The first victim of war is truth is an old adage. The same can also be said of peace. Gathering independent and unbiased information on the situation on the ground following war and unrest is a difficult process. Often the testimonies of victims go unheard, while the official reading of a post-war situation is left to the authorities, or analysts sitting behind desks.
Dutch NGO PAX for Peace has developed a digital solution to this dilemma, the Human Security Survey (HSS). Under the HSS, PAX and its local partners collect large scale data on civilians’ perspectives on their own safety and security, and facilitate constructive dialogue about civilians’ experiences, perceptions, and expectations in situations of conflict.
HSS is a methology to collect data on civilians’ experiences, their perceptions and expectations. Enumerators upload data on KoboCollect - an opensource software tool on their mobile phone. This makes it possible for enumerators in post-conflict zones to collect data from local communities and upload it in encrypted form online immediately. The information is then erased from the mobile phone, so that the authorities or other parties cannot confiscate it. The system also removes the danger of paper reports getting stolen or lost, as bulky reports can draw the unwanted attention. The uploaded survey results can be assessed real time by PAX, thus adding to the quality control.
The involvement of local organisations also assists data collection and promotes local advocacy and local ownership.
Since 2017, PAX has been implementing its HSS methodology at 7 locations in both Iraq and South Sudan, with plans to expand. The surveys take place once a year, with an estimated 500 to 800 surveys per location making the results representative, and the results are channelled back to the local communities. This helps identify trends and analyse developments, so that strategies and policies can be adjusted accordingly. As a result, accountability becomes a bottom-up process rather than a top-down one.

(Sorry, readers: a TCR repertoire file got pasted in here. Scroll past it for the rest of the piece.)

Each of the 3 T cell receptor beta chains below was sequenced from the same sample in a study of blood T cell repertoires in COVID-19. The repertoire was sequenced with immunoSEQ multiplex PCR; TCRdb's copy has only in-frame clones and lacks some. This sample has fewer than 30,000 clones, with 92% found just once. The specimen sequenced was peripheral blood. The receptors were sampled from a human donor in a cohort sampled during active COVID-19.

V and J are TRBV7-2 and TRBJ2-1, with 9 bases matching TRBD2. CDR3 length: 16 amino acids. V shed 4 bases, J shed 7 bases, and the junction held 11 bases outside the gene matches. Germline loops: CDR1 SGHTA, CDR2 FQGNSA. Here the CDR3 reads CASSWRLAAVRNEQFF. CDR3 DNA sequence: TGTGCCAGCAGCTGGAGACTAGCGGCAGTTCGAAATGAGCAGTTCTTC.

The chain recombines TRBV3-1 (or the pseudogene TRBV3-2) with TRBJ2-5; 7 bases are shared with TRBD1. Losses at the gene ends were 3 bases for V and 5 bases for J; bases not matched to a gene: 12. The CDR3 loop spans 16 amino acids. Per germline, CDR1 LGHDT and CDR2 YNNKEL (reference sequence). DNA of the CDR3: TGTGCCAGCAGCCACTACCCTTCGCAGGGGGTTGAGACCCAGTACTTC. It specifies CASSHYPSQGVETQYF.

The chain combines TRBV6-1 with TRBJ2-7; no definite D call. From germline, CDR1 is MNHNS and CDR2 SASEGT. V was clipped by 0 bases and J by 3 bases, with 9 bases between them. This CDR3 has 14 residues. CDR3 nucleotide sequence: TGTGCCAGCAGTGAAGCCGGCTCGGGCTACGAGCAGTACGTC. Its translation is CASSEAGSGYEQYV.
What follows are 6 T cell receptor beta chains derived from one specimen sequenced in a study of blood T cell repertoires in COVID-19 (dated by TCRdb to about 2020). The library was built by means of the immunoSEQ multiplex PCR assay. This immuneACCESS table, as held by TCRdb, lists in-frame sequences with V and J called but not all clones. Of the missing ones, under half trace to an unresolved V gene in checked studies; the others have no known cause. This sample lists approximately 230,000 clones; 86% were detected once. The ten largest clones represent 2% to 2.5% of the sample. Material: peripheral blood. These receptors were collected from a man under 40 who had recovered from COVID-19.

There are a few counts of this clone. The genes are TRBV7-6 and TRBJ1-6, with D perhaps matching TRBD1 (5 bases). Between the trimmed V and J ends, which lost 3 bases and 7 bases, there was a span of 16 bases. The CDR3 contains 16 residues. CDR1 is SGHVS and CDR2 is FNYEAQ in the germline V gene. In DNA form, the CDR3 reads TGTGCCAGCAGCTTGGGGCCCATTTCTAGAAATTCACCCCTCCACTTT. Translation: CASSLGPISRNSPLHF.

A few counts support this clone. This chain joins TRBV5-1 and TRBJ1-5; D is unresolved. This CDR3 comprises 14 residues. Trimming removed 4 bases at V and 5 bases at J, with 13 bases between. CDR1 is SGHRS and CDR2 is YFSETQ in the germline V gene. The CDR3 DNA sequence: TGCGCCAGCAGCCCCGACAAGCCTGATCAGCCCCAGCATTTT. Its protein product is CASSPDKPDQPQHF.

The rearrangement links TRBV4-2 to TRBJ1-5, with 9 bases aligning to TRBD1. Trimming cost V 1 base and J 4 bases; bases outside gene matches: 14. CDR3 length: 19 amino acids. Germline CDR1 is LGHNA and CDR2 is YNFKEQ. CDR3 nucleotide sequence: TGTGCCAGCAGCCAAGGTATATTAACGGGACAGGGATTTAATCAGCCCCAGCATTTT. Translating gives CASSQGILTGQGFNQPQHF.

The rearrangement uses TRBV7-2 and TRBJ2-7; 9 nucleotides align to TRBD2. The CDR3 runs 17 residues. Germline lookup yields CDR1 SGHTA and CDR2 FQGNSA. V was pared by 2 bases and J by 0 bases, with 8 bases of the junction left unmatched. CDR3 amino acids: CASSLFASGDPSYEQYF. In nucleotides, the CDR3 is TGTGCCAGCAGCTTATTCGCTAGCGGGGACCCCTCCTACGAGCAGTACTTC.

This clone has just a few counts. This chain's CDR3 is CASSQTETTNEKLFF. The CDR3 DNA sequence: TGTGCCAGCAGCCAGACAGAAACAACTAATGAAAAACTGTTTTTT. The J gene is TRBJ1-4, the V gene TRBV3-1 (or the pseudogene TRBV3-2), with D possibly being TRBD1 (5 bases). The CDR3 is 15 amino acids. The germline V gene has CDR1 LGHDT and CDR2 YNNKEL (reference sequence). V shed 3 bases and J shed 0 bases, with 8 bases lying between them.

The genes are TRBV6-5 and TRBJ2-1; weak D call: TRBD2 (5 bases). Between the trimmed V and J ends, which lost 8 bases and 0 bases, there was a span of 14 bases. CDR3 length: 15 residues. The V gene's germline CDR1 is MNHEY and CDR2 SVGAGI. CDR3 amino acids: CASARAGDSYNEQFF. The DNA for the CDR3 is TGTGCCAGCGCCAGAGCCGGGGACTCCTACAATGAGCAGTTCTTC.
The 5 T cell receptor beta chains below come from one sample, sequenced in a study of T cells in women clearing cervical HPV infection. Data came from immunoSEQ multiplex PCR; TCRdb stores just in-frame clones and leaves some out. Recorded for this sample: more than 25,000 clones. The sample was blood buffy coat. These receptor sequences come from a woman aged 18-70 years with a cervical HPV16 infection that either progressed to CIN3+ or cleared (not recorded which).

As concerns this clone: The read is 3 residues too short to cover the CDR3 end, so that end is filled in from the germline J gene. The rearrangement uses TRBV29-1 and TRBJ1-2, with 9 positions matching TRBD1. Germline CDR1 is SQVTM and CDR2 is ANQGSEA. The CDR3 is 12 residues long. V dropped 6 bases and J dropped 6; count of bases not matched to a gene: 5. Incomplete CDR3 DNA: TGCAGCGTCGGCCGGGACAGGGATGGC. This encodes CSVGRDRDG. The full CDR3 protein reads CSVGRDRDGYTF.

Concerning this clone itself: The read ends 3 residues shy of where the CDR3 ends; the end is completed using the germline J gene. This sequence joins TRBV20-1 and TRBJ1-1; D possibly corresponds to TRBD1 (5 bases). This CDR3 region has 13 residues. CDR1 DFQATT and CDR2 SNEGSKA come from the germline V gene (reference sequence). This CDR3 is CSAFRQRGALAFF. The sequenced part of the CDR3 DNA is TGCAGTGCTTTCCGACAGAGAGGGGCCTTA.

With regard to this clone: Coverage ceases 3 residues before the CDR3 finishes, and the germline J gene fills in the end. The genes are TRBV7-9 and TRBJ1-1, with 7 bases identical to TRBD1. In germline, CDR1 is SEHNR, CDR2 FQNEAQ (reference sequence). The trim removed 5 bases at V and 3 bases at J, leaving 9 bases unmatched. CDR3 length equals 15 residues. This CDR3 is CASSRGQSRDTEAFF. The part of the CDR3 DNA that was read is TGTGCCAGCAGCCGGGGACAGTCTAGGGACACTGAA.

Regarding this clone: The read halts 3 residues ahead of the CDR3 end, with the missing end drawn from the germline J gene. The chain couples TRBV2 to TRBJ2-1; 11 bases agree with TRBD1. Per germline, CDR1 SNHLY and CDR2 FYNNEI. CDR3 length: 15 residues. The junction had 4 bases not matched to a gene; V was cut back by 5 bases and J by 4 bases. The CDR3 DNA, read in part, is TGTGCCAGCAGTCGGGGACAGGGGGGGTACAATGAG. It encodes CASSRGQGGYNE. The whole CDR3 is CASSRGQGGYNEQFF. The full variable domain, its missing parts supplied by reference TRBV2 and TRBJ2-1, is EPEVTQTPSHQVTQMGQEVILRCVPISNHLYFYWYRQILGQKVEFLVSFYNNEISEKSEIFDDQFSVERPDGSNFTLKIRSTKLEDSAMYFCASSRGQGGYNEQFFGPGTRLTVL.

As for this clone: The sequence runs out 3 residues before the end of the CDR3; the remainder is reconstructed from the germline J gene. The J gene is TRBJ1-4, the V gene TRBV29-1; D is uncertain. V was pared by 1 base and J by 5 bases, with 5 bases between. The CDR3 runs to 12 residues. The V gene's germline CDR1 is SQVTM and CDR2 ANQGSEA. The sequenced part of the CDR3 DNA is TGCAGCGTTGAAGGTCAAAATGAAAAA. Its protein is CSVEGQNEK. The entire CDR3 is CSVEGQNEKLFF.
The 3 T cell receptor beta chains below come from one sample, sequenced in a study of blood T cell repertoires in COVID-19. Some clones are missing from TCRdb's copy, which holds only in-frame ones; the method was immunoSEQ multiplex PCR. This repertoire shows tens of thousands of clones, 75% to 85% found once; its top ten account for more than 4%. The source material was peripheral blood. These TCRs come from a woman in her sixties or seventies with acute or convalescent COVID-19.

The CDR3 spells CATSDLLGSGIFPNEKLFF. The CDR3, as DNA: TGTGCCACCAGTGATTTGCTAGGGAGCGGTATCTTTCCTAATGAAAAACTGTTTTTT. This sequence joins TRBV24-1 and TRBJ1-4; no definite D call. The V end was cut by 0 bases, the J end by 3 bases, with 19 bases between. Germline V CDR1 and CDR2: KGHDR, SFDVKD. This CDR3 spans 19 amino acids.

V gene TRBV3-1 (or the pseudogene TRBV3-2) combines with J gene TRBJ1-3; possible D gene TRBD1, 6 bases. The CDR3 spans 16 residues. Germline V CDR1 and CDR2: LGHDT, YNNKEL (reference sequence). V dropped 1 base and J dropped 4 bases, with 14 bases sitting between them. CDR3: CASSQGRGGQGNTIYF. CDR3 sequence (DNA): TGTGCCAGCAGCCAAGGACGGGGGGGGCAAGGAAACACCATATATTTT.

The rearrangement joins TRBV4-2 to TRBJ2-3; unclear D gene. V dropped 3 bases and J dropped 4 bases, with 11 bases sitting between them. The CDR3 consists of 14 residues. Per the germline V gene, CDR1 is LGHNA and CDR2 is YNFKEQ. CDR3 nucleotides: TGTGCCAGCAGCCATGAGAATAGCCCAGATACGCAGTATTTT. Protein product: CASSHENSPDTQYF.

HSS works closely with local partners. For instance in Iraq, it collaborates with peace organisations Iraqi Al-Amal Association and the Iraqi Al-Firdaws Society. In South Sudan, its partners are Assistance Mission for Africa (AMA). Their feedback is unmissable. It helps the survey design and provides the latest information on security. Their networks help find enumerators and supervisors to work in the field. The involvement of local organisations also assists data collection and promotes local advocacy and local ownership.
Along with making the collection of data safer, the digital tool also improves its quality. Digital surveys make it possible to skip irrelevant parts of the questionnaire, so that the enumerator can concentrate on the answers rather than struggle through the questions. The enumerators receive 4 days of training in random sampling procedures, interviewing skills, digital data collection, gender sensitivity and research ethics.
In the results of the 2018 survey in Basra, Iraq, we see that security perceptions between men and women strongly differ. Although most people do not feel safe, women believe they are much more likely to be victims of violence. Another outcome shows that the two main factors believed most likely to cause conflict in the community are poverty and poor governance- as was seen in the protests that erupted in the governorate and elsewhere in the country soon after. This is valuable information. If acted upon, it can prevent future conflict in Iraq and South Sudan.
While security providers at times remain critical of the findings that show gaps in protecting civilians, there have been successes at the local level as well. Examples include the local government building a drug rehabilitation centre in Basra, Iraq as civilian perspective revealed drug addiction to be a major issue in the governorate. In Payinjiar county, South Sudan, rival Dinka and Nuer reconciled after years of communal conflict and mutual fear by holding local peace talks in 2018.
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